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       cross-posted at

It’s not completely on my radar that the federal government issues dietary guidelines every five years.  I know the food pyramid gave way to My Plate, but that’s about it, and I’m sure the majority of Americans are as vague about it as I am.  Big Ag, however, pays close attention to any and all minutiae potentially relating to their bottom line.  It has been suggested that the Dietary Guidelines for Americans in 2015 will center on overall sustainability as a direct result of environmental degradation caused by industrial meat production.  This is all speculation, however; the meat industry is tying its knickers in knots because of the person appointed to lead the USDA’s Center for Nutrition Policy and Promotion, Dr. Angela Tagtow.

Dr. Tagtow is a longtime sustainable food advocate who believes, as she stated in a 2011 lecture, that “a sustainable and resilient food system conserves and renews natural resources, advances social justice and animal welfare, builds community wealth and fulfills the food and nutrition needs of all eaters now and in the future.”  Her appointment sends a signal that the USDA, currently almost entirely in the pocket of Big Ag, may be responding to issues relating to climate change.

Introducing climate change into nutrition policy, however timely and responsible, has predictably raised red flags for Big Ag.  If, as Tagtow has written, “dietetic education and practice must encompass the ecological, political, social and economical implications of a healthy diet,” industrial meat production must be heavily regulated and downsized.  Tagtow’s Good Food Checklist for Eaters is especially troubling for the food industry as it espouses, among many other things, a reduction in the amount of meat people should consume.  Tagtow also wrote a paper in 2009 that called for a sustainable food system less dependent on oil and gas.

Dr. Tagtow’s detractors take issue with her logical advocacy of a sustainable food system.  She has directly called for governmental reforms to be implemented and ensconced in other areas, such as the Affordable Care Act.  “When we make decisions about how food is grown and what food is grown, the quality and quantity and biodiversity of food that’s grown here in this country, it directly affects the status of our food system, and the status of our food system directly affects our healthcare system.”  She goes on to ask, “Do you think healthcare reform is really going to be as effective as it could be if we  had food system reform as well?”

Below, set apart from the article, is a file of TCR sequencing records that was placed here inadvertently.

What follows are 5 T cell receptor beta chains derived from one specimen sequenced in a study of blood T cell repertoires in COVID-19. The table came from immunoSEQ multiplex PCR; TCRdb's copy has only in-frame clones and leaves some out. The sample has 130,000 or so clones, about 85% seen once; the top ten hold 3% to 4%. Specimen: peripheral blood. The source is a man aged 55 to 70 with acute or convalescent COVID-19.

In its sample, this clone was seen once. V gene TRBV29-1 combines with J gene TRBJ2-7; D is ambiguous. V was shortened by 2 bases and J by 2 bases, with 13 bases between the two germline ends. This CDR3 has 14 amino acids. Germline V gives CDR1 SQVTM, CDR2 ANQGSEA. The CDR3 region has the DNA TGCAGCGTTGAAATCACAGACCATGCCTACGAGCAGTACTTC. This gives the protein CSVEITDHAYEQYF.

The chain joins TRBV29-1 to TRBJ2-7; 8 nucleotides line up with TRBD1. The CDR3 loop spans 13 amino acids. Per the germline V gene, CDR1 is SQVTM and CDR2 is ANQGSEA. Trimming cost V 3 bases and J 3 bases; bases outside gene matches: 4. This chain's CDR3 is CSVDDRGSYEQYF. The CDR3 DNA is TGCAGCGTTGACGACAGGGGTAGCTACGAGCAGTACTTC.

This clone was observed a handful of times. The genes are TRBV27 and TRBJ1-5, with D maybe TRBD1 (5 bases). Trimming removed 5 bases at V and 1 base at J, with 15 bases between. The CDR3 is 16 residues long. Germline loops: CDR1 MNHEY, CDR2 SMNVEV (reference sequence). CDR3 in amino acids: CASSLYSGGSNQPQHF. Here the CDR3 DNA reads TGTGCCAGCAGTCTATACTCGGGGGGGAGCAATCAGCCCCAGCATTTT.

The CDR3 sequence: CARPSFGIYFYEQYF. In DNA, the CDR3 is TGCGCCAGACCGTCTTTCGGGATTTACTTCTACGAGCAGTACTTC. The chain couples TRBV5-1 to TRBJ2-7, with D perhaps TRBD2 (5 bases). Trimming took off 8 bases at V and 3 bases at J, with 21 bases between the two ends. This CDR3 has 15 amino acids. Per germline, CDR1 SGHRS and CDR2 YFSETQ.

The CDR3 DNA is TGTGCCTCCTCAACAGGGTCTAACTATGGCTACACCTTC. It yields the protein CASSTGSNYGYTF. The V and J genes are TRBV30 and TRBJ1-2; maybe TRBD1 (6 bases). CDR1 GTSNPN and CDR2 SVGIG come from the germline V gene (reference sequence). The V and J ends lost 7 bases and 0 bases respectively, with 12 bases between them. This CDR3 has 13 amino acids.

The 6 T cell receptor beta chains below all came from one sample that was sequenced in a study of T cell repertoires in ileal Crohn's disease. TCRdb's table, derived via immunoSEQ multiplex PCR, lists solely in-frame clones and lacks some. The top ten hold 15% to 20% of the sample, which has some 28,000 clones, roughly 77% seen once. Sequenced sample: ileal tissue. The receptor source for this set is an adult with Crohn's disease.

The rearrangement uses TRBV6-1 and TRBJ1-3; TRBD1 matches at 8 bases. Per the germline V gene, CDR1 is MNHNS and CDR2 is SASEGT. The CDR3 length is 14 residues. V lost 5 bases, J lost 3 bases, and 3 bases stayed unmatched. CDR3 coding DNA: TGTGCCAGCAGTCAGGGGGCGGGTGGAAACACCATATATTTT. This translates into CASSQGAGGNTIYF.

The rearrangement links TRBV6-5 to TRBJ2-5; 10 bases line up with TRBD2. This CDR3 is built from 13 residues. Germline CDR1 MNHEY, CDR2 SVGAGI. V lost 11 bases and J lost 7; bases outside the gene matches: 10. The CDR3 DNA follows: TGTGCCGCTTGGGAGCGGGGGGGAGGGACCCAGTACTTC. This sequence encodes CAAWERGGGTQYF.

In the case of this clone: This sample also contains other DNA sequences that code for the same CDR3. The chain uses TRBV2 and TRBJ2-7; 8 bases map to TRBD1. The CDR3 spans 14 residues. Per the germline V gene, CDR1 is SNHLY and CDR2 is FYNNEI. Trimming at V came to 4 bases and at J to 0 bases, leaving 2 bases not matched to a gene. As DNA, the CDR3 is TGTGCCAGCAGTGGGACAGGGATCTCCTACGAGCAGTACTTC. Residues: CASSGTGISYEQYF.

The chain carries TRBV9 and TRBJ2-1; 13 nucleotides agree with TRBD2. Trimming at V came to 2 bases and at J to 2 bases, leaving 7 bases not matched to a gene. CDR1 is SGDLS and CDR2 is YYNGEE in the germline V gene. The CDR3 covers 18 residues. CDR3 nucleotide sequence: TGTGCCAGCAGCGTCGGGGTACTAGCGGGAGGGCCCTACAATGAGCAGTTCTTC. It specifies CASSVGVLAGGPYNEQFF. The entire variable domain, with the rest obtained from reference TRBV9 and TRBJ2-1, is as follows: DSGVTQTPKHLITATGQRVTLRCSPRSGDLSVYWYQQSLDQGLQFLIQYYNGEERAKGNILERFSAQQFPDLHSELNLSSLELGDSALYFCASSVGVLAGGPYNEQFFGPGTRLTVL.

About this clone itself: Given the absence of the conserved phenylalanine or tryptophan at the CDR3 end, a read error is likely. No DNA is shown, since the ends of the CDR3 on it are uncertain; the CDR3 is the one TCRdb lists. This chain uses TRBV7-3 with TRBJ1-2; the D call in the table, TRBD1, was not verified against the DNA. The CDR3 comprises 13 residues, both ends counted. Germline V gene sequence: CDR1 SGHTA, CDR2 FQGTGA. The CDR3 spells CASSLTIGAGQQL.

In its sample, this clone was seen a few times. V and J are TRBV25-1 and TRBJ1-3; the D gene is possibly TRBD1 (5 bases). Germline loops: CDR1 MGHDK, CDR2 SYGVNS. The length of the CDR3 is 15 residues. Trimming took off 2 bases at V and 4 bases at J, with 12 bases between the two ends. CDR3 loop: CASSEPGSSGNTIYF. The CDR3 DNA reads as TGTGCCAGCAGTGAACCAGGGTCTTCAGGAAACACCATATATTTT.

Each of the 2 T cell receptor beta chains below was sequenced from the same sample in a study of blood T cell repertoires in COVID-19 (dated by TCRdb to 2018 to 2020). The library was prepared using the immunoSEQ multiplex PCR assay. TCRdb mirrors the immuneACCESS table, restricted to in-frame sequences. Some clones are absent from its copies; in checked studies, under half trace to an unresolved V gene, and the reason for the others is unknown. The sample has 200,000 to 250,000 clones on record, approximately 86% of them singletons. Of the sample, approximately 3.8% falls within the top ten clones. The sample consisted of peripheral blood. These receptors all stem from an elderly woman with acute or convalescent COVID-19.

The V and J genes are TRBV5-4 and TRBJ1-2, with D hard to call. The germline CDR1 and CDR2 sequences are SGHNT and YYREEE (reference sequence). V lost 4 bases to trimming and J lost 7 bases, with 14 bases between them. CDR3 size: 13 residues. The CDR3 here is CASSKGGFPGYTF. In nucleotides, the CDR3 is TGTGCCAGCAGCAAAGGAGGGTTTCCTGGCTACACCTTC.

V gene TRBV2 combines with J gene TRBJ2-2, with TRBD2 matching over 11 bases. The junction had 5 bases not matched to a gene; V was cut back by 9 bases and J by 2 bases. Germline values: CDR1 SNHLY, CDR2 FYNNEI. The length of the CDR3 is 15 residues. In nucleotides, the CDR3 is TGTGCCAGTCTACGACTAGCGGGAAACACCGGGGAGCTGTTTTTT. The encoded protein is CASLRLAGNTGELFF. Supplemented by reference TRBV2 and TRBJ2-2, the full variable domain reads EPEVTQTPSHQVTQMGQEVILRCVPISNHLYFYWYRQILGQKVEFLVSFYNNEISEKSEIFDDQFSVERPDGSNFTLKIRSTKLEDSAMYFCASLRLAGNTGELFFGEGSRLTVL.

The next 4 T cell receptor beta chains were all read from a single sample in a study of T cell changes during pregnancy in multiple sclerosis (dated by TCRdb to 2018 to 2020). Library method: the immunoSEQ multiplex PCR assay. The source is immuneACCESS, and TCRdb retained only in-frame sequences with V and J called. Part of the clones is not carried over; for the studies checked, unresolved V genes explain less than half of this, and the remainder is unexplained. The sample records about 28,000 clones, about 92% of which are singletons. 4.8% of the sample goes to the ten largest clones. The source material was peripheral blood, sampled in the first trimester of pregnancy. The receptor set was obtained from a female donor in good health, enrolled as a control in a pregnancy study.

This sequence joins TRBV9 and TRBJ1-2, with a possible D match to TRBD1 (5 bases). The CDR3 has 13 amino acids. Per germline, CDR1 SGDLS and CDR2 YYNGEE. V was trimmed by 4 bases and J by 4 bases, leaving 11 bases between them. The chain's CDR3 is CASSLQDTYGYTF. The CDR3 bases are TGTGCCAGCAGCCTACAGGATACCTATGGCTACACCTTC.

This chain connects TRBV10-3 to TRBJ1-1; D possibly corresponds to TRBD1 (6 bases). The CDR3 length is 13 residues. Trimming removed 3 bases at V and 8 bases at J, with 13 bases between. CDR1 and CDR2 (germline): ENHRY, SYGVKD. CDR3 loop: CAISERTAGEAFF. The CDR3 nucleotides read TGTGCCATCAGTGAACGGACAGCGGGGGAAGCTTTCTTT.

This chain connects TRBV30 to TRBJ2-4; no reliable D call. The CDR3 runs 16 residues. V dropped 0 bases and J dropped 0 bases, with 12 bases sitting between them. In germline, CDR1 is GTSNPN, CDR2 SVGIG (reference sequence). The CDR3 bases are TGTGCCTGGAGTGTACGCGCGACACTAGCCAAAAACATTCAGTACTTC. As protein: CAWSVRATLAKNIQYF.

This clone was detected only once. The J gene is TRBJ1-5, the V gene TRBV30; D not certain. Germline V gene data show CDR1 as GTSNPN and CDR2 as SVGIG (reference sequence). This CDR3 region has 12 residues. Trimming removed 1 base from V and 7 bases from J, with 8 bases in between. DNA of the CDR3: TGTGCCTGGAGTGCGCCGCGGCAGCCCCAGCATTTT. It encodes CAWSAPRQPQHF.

Jeff Stier, of the National Center for Public Policy Research, has openly decried the appointment of Dr. Tagtow.  He calls her mission statement (“Establish healthier food systems that are resilient, sustainable, ecologically sound, socially acceptable and economically viable”) a “sin.”  Given the National Center for Public Policy Research’s own mission statement, which in part states “a firm belief that private owners are the best stewards of the environment,” this comes as no surprise.  Some of his statements concerning Tagtow’s appointment immediately reminded me of the line, “a tale told by an idiot, full of sound and fury, signifying nothing.”  “Here you’ve got the USDA’s top person on nutrition education who has made a career out of making sustainability central to how we eat, rather than healthy diets, ” he says.  Or, “Tagtow comes from an ideologically divisive perspective.  She’s not someone who’s views are mainstream in the nutritional community.”  Stier believes, basically, that Dr. Tagtow is a left wing “strident activist.”  Attacking the messenger seems to be his number one argument.  Jeff Stier has himself politicized any discussion on food related issues, such as labeling Michelle Obama’s attempt to reconfigure the school lunch program to be more healthy as “left-wing.”

At any rate, this very small but incremental sea change in the advice given to Americans by the federal government is to be celebrated.  Starting in 2015, school children will be taught about sustainability.  At least a seed will be planted.

Recipe of the Week

Pasta again, but so easy, meat-free and delicious.

Pasta with Olives and Tomatoes

3/4 pound pasta, any type you wish

1 28 ounce can of organic whole tomatoes

5 cloves garlic, minced

1 onion, chopped

1 cup good quality olives, preferably Greek

1/3 cup extra virgin olive oil

Mince garlic and allow to sit for ten minutes.

Chop onions

Puree tomatoes

Heat olive oil in an appropriate pan.  Add onions and saute until soft and turning brown, about 20 minutes.  Add garlic and cook for less than a minute.  Add tomatoes and chopped olives.  Cook for about 20 minutes on low heat.  If the olives are of good quality  you shouldn’t have to add salt.

Bring a pot of salted water to boil, add pasta, cook until al dente, about 8 or 9 minutes.  Drain but don’t rinse.  When the sauce is ready, add the pasta, stir and serve.  If you wish, you can provide a quantity of fresh parmesan.

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